A magazine for friends of the Warren Alpert Medical School of Brown University.

That Was Then, This Is Now


Where are these women surgeons today?

In 1992, the predecessor of this magazine, Signs & Symptoms, published a cover story about women medical students and residents going into surgery. Three of the women, pictured below, represented three-fourths of the chief surgical residents at Brown that year; Naji Baddoura, MD RES’92 was the lone male. At the time, about 8 percent of general surgeons nationally were women.

From left, Marlene Cutitar, Karen Vaniver, and Jean Marie Daley, in 2015.

From left, Marlene Cutitar, Karen Vaniver, and Jean Marie Daley, in 2015.

Last summer, three of the self-named “girl surgeons”—Marlene Cutitar ’83 MD’86 RES’92, Karen Vaniver, MD, FACS RES’92, and Jean Daley, MD RES’92—posed again for the camera. Cutitar is a breast surgeon at Randall Surgical Group in Providence and clinical assistant professor of surgery at Alpert Medical School. Vaniver is a plastic surgeon and principal physician at Lourdes Plastic & Reconstructive Surgery in Pasco, WA. Daley is an assistant professor of medicine (research) in the Division of Cardiology at Brown, studying tissue injury. Tara Sweeney MD’93, a medical student at the time of the story who wasn’t at the reunion, is an ophthalmologist in private practice at White Plains Eye Surgery in New York, where she specializes in cataract surgery.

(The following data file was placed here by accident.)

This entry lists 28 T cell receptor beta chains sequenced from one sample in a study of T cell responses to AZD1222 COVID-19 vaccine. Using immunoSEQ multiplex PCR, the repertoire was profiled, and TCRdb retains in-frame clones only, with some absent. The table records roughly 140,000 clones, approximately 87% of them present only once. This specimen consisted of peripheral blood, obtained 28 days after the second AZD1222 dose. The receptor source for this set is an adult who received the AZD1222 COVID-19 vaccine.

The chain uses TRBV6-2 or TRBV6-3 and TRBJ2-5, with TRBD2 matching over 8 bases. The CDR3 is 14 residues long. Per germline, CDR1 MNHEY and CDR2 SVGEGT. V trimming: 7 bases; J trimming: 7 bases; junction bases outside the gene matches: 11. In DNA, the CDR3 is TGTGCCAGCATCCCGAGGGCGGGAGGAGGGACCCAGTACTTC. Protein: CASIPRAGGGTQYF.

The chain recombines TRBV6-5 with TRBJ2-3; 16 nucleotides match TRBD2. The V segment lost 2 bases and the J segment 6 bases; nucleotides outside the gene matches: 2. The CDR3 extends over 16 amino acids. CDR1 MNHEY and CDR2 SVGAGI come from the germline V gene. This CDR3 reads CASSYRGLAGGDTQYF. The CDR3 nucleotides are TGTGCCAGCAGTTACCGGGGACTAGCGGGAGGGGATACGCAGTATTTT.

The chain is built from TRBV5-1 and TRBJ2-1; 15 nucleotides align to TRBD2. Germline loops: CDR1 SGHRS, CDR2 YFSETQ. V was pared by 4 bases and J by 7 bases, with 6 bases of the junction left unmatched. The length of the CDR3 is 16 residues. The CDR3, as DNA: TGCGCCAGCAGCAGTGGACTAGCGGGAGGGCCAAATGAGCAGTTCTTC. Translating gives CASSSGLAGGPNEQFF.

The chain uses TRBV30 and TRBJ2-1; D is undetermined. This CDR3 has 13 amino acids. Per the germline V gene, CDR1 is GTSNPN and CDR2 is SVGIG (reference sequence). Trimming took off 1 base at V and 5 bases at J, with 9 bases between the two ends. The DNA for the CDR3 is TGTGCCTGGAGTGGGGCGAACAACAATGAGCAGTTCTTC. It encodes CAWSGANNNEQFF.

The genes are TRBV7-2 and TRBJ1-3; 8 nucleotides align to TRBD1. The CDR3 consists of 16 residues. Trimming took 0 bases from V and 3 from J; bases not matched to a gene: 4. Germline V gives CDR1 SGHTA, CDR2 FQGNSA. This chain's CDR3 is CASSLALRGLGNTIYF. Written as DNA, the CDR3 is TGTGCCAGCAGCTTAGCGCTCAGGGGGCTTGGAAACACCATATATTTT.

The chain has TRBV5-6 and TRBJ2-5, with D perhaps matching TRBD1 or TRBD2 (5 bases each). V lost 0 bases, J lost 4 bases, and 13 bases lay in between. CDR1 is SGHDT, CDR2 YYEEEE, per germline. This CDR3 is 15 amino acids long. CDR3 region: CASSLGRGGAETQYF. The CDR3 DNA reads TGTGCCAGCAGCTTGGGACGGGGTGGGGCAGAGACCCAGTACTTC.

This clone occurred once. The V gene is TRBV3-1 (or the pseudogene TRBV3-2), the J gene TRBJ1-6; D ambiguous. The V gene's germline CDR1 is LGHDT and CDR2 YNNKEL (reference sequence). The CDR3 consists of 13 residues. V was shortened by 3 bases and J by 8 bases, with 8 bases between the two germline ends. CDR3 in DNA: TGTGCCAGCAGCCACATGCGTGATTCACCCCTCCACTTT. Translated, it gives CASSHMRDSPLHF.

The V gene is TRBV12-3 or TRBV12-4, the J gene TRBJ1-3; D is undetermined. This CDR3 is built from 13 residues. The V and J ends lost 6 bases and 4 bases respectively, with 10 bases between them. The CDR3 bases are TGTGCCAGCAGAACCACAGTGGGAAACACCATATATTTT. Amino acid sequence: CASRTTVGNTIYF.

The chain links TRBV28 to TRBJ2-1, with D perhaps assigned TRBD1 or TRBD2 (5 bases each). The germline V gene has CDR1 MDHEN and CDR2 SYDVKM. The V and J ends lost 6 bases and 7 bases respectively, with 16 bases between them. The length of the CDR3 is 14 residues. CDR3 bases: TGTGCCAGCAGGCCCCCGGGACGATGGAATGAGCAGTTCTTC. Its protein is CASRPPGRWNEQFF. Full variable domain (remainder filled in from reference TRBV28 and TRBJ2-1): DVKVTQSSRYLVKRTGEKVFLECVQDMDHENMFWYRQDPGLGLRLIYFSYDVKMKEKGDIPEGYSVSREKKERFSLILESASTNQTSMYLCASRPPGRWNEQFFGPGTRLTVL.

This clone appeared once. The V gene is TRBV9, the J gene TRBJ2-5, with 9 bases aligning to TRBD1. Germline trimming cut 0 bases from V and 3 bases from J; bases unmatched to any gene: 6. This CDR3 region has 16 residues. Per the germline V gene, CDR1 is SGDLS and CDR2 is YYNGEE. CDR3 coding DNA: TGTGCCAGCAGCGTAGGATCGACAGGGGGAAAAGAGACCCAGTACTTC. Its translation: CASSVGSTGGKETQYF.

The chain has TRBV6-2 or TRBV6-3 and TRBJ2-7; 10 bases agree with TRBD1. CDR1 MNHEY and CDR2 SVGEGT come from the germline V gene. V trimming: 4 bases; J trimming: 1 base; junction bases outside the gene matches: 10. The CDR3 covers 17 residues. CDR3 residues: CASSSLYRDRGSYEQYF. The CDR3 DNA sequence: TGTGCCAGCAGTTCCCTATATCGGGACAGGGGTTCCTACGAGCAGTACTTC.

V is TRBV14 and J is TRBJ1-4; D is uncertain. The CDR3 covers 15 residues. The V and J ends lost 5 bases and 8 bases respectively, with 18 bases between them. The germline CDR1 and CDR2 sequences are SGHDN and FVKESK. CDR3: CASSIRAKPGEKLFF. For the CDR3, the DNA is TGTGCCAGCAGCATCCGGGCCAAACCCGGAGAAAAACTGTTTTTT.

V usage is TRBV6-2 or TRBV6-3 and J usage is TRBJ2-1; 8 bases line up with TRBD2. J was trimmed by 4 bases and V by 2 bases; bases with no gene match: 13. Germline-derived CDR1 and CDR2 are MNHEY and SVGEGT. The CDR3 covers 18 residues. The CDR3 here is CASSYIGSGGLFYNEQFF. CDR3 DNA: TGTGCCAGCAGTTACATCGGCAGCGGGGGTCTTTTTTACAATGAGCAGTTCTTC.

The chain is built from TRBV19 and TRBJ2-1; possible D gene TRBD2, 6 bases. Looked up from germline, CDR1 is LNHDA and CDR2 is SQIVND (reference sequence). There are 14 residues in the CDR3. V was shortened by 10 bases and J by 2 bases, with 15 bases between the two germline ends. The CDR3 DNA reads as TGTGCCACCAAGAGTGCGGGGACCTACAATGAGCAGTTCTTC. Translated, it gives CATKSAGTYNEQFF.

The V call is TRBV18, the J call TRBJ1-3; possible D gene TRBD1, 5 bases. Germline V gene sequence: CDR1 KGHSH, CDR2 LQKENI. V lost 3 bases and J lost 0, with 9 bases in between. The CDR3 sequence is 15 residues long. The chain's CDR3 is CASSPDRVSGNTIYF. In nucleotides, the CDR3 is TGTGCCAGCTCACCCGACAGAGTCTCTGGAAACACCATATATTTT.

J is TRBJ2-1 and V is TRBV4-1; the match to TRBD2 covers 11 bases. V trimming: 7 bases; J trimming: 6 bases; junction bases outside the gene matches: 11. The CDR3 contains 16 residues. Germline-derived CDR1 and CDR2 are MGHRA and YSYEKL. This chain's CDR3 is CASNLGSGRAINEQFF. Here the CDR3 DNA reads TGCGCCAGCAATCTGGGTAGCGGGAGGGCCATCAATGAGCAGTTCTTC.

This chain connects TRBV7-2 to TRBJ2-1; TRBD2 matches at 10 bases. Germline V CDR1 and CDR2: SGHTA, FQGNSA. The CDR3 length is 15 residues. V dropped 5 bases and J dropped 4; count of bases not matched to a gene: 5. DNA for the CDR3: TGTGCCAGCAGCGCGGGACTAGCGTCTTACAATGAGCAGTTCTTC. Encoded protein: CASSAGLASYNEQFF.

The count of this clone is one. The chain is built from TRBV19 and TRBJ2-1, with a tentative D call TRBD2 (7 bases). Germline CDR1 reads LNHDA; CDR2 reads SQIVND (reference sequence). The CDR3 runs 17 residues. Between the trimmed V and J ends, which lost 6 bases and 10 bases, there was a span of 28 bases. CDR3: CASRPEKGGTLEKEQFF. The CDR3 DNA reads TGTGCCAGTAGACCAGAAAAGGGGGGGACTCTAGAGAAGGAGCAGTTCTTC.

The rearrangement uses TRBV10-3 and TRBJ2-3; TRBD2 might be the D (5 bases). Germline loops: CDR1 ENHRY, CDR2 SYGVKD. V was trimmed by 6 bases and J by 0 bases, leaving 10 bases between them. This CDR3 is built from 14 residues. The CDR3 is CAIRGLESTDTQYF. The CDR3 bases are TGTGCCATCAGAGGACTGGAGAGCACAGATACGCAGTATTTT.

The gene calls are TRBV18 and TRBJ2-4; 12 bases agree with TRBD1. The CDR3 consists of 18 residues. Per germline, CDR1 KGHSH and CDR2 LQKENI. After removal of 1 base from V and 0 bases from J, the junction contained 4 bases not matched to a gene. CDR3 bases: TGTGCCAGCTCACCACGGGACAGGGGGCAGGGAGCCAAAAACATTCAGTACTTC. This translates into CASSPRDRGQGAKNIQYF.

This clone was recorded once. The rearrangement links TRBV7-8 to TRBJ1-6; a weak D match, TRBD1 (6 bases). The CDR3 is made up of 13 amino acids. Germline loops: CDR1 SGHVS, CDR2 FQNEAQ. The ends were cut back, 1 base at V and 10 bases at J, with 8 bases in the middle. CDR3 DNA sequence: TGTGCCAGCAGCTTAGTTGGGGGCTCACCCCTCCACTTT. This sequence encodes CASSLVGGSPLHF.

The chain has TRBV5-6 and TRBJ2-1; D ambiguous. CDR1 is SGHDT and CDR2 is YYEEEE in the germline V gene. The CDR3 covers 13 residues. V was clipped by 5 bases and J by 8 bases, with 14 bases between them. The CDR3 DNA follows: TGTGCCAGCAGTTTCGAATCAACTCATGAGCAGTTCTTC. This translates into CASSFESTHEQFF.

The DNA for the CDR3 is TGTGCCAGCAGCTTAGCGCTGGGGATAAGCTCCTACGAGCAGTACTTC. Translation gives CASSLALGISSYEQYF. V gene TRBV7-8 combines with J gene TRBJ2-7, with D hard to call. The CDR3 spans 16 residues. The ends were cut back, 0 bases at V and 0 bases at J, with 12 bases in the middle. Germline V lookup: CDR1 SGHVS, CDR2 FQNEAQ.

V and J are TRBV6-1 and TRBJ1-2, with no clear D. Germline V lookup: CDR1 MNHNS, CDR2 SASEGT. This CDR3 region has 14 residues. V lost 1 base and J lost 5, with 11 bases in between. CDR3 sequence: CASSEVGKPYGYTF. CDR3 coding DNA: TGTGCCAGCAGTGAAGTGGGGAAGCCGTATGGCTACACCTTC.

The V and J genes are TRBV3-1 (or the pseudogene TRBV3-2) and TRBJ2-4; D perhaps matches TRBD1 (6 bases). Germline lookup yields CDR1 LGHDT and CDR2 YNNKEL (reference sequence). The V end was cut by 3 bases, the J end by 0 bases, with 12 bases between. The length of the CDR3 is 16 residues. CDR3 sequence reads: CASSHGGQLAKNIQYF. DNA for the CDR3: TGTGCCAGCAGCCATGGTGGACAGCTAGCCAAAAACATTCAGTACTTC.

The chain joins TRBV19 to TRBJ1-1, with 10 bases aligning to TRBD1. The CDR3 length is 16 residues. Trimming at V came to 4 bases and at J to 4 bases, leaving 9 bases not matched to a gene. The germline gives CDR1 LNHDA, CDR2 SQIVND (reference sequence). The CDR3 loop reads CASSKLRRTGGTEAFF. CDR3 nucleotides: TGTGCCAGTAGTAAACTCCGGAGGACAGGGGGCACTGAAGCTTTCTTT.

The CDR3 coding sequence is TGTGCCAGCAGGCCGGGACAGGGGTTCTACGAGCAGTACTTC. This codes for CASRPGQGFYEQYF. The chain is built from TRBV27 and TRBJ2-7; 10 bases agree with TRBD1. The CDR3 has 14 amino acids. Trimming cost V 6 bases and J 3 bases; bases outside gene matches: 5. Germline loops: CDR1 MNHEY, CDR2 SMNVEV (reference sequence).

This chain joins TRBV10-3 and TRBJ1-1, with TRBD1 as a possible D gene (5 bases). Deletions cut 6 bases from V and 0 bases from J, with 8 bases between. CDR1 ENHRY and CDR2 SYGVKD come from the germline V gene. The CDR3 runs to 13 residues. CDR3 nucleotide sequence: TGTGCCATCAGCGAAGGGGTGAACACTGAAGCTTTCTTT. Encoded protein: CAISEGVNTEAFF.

Tara Sweeney in 2015.

Tara Sweeney in 2015.

The number of women entering general surgery has climbed steadily since those days; they now account for more than 35 percent of trainees in the United States.

“I think that Brown basically made me think beyond gender or race,” Sweeney says. “I never thought about being a woman as so many mentors, including the three incredible women who are in the photo, supported us equally. We were taught to pursue our interests and to develop our talents and skills irrespective of age, gender, or race. That experience was and remains a real education.”


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